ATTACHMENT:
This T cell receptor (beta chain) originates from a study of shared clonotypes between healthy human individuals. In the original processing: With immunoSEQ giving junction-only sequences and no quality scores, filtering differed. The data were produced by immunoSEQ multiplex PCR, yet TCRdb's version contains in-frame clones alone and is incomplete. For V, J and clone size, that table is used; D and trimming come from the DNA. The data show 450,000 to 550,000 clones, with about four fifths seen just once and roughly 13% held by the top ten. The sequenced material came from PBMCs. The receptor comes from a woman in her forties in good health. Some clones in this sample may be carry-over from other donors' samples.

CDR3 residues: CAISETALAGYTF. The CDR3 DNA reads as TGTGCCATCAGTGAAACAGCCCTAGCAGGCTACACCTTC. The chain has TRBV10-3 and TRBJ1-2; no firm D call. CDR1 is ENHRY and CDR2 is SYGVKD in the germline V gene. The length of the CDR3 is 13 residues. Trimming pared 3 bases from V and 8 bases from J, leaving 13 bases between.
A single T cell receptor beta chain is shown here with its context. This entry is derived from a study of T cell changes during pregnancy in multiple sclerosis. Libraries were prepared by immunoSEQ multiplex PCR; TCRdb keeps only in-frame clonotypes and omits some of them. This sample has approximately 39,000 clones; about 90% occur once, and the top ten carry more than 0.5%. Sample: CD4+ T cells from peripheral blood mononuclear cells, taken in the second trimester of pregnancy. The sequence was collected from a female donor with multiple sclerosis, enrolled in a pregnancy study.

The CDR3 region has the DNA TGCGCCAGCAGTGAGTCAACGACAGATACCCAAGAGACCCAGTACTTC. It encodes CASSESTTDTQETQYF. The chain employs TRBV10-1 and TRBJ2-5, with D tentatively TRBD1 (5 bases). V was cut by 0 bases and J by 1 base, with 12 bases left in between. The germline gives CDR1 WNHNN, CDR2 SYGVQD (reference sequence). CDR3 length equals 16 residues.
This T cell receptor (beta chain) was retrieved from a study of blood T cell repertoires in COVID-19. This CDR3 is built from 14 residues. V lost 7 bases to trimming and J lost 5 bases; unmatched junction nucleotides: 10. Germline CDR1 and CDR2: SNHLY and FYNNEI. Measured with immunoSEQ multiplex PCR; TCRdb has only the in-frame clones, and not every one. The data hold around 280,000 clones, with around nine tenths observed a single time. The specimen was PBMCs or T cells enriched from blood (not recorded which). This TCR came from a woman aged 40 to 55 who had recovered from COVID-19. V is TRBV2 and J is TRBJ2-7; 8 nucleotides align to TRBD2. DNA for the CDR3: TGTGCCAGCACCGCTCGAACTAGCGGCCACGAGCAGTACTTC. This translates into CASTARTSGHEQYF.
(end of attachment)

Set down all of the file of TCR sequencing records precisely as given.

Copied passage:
This T cell receptor (beta chain) originates from a study of shared clonotypes between healthy human individuals. In the original processing: With immunoSEQ giving junction-only sequences and no quality scores, filtering differed. The data were produced by immunoSEQ multiplex PCR, yet TCRdb's version contains in-frame clones alone and is incomplete. For V, J and clone size, that table is used; D and trimming come from the DNA. The data show 450,000 to 550,000 clones, with about four fifths seen just once and roughly 13% held by the top ten. The sequenced material came from PBMCs. The receptor comes from a woman in her forties in good health. Some clones in this sample may be carry-over from other donors' samples.

CDR3 residues: CAISETALAGYTF. The CDR3 DNA reads as TGTGCCATCAGTGAAACAGCCCTAGCAGGCTACACCTTC. The chain has TRBV10-3 and TRBJ1-2; no firm D call. CDR1 is ENHRY and CDR2 is SYGVKD in the germline V gene. The length of the CDR3 is 13 residues. Trimming pared 3 bases from V and 8 bases from J, leaving 13 bases between.
A single T cell receptor beta chain is shown here with its context. This entry is derived from a study of T cell changes during pregnancy in multiple sclerosis. Libraries were prepared by immunoSEQ multiplex PCR; TCRdb keeps only in-frame clonotypes and omits some of them. This sample has approximately 39,000 clones; about 90% occur once, and the top ten carry more than 0.5%. Sample: CD4+ T cells from peripheral blood mononuclear cells, taken in the second trimester of pregnancy. The sequence was collected from a female donor with multiple sclerosis, enrolled in a pregnancy study.

The CDR3 region has the DNA TGCGCCAGCAGTGAGTCAACGACAGATACCCAAGAGACCCAGTACTTC. It encodes CASSESTTDTQETQYF. The chain employs TRBV10-1 and TRBJ2-5, with D tentatively TRBD1 (5 bases). V was cut by 0 bases and J by 1 base, with 12 bases left in between. The germline gives CDR1 WNHNN, CDR2 SYGVQD (reference sequence). CDR3 length equals 16 residues.
This T cell receptor (beta chain) was retrieved from a study of blood T cell repertoires in COVID-19. This CDR3 is built from 14 residues. V lost 7 bases to trimming and J lost 5 bases; unmatched junction nucleotides: 10. Germline CDR1 and CDR2: SNHLY and FYNNEI. Measured with immunoSEQ multiplex PCR; TCRdb has only the in-frame clones, and not every one. The data hold around 280,000 clones, with around nine tenths observed a single time. The specimen was PBMCs or T cells enriched from blood (not recorded which). This TCR came from a woman aged 40 to 55 who had recovered from COVID-19. V is TRBV2 and J is TRBJ2-7; 8 nucleotides align to TRBD2. DNA for the CDR3: TGTGCCAGCACCGCTCGAACTAGCGGCCACGAGCAGTACTTC. This translates into CASTARTSGHEQYF.